|Taking his case before millions of|
In 1998, the Morato-led PCSO board deposited US$ 5 million in the Landbank, a government bank. In June 2010, that amount earned interests totalling almost US$ 6 million.
That amount, says Morato, was the excess amount from the numerous ambulances purchased during the time of former president Fidel Valdez Ramos.
Now, the question is--where is the amount right now?
According to a resolution signed by the PCSO board, that amount has been transfered to UCPB, a private bank. UCPB, based on Morato's sources, is an ailing bank.
|Pointing something out with Leslie Bocobo|
Reason for the transfer? According to the PCSO resolution, the UCPB gave the PCSO a higher interest rate. Reasonable, yes, legal, no.
So, if the PCSO has so much money, why is it that Juico is not paying the hospitals their due? Why is it that poor folks are not being given assistance?
Maybe Juico and the PCSO board are busy trying to find buyers for the numerous properties of the agency.
Aside from the Quezon Institute, the PCSO board led by Juico, is trying to sell the British Club building for just 61,000 pesos per square meter. That is way below the commercial value of the said property. Who is trying to buy it?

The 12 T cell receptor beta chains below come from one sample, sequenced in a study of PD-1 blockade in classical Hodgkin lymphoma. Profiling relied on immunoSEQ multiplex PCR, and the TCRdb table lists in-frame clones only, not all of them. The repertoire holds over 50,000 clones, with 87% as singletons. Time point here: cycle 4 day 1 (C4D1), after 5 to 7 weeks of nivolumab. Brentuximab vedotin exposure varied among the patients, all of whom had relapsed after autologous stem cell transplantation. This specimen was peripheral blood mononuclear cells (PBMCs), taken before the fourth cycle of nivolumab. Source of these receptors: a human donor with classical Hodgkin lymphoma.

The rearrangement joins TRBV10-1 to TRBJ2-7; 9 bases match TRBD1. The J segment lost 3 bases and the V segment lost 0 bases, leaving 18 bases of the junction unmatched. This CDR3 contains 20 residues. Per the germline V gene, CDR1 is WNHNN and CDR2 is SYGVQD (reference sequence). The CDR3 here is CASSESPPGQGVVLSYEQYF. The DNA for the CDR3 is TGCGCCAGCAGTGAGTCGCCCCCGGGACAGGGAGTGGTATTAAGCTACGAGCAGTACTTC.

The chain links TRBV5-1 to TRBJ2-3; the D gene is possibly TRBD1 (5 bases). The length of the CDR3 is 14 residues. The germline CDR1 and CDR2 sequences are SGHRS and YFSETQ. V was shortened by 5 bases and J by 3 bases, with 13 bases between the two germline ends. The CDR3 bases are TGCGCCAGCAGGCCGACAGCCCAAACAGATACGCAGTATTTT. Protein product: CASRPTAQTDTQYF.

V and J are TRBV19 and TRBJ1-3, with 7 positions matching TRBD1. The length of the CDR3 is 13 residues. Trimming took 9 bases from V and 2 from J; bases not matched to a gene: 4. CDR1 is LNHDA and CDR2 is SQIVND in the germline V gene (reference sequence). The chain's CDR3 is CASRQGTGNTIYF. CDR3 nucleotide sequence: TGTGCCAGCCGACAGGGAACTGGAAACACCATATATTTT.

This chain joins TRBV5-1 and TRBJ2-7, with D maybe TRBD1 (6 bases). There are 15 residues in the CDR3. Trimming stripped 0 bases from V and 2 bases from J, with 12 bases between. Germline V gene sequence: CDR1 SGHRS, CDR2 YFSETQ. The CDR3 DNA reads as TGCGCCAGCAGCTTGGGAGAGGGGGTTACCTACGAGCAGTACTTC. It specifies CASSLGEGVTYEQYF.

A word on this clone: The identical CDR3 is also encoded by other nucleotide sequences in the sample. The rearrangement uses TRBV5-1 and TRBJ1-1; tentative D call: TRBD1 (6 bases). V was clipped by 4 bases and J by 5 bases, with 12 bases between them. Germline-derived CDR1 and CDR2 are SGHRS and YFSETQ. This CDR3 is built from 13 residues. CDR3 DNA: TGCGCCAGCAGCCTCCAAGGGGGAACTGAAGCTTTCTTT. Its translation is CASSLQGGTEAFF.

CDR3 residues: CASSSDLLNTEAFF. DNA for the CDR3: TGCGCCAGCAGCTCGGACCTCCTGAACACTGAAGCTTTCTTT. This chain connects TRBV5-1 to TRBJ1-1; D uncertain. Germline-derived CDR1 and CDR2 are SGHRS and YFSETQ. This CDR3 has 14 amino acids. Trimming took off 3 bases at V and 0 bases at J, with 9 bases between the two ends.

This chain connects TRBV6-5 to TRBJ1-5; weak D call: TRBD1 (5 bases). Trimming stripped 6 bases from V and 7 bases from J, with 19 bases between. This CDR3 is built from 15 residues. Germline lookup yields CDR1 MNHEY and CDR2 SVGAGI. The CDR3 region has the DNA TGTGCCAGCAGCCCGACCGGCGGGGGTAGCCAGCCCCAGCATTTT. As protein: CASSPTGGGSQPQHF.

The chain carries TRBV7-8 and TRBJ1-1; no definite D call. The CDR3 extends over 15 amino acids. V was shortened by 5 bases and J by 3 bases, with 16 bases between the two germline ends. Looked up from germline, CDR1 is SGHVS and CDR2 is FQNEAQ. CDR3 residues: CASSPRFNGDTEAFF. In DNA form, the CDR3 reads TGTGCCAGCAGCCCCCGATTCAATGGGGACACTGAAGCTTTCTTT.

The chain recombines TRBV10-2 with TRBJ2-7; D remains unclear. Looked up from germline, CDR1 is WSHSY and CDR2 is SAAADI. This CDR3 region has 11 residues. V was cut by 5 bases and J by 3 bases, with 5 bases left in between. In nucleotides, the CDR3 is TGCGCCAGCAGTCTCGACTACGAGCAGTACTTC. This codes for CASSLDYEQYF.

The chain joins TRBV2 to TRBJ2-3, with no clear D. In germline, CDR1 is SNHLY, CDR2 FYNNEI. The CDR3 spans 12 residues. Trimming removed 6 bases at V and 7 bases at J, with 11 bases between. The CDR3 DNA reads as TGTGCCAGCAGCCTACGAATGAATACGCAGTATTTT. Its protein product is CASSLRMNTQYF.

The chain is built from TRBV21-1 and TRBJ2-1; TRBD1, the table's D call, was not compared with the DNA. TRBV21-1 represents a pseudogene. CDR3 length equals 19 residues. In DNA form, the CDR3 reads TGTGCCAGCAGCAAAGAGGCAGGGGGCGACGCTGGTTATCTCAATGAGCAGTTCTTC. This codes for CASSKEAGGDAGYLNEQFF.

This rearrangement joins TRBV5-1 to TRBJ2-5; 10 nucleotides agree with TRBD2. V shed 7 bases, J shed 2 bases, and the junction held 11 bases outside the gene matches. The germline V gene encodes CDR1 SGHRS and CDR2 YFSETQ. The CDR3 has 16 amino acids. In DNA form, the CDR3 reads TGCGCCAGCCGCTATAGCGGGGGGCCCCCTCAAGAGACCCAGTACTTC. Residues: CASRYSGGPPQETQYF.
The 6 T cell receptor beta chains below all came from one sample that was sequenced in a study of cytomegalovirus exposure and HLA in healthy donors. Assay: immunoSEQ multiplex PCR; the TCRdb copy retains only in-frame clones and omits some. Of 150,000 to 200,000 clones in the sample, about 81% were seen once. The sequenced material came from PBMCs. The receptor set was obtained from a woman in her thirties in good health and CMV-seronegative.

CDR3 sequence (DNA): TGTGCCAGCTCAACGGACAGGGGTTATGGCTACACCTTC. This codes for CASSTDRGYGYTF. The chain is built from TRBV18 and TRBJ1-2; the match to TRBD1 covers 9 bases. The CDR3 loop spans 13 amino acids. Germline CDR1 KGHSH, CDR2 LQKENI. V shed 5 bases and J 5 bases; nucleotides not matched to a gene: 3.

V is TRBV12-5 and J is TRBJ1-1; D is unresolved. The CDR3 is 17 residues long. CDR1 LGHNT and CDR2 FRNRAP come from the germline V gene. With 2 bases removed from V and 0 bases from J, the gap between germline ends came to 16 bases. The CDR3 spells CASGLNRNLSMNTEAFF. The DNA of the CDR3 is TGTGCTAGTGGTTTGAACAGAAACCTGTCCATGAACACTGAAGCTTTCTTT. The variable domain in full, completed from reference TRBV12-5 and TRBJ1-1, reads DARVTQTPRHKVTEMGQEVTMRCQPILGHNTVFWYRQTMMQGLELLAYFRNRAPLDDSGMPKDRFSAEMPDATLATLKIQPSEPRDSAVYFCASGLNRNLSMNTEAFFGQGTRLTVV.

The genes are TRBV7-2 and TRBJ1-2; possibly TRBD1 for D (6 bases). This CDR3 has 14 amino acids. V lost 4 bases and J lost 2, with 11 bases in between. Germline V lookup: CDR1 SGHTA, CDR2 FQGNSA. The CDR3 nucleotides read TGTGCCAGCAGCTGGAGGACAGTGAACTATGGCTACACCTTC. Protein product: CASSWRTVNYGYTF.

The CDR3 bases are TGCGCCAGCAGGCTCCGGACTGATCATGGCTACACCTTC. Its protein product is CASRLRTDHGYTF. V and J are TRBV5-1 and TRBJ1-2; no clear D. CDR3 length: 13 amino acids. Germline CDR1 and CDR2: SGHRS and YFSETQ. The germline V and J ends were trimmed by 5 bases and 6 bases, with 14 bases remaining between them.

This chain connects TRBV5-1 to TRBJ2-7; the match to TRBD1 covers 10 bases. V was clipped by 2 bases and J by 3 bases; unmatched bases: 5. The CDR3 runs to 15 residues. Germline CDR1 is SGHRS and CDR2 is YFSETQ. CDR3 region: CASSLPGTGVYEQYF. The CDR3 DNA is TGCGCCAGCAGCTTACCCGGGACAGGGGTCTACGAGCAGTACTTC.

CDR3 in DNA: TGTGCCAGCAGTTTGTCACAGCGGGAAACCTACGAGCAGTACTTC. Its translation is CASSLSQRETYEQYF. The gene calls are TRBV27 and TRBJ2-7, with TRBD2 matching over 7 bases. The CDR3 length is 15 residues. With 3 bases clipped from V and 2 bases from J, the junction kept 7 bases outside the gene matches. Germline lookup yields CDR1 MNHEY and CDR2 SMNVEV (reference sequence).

And why is that Juico has insulated herself from all these? Simple.
Margie Juico, according to Morato, controls the PCSO.
Her brother, Emmet Penson, supplies wheelchairs to the PCSO. Philip "Popoy" Juico is now in charge of the PCSO PR fund, while their son, Vincent Juico, is Margie's chief of staff. Her Quezon CIty councilor son, Joseph, holds office in the Executive secretary's office on a one peso salary, austensibly to cover the tracks of the Juicos, Morato accuses.
This is clearly, a case of nepotism, since Vincent Juico earns a salary from PCSO.
Is PCSO now the fiefdom of the Juicos who reportedly contributed 5 million pesos to President Benigno S. Aquino's campaign funds? Is this the price the Filipino people has to pay?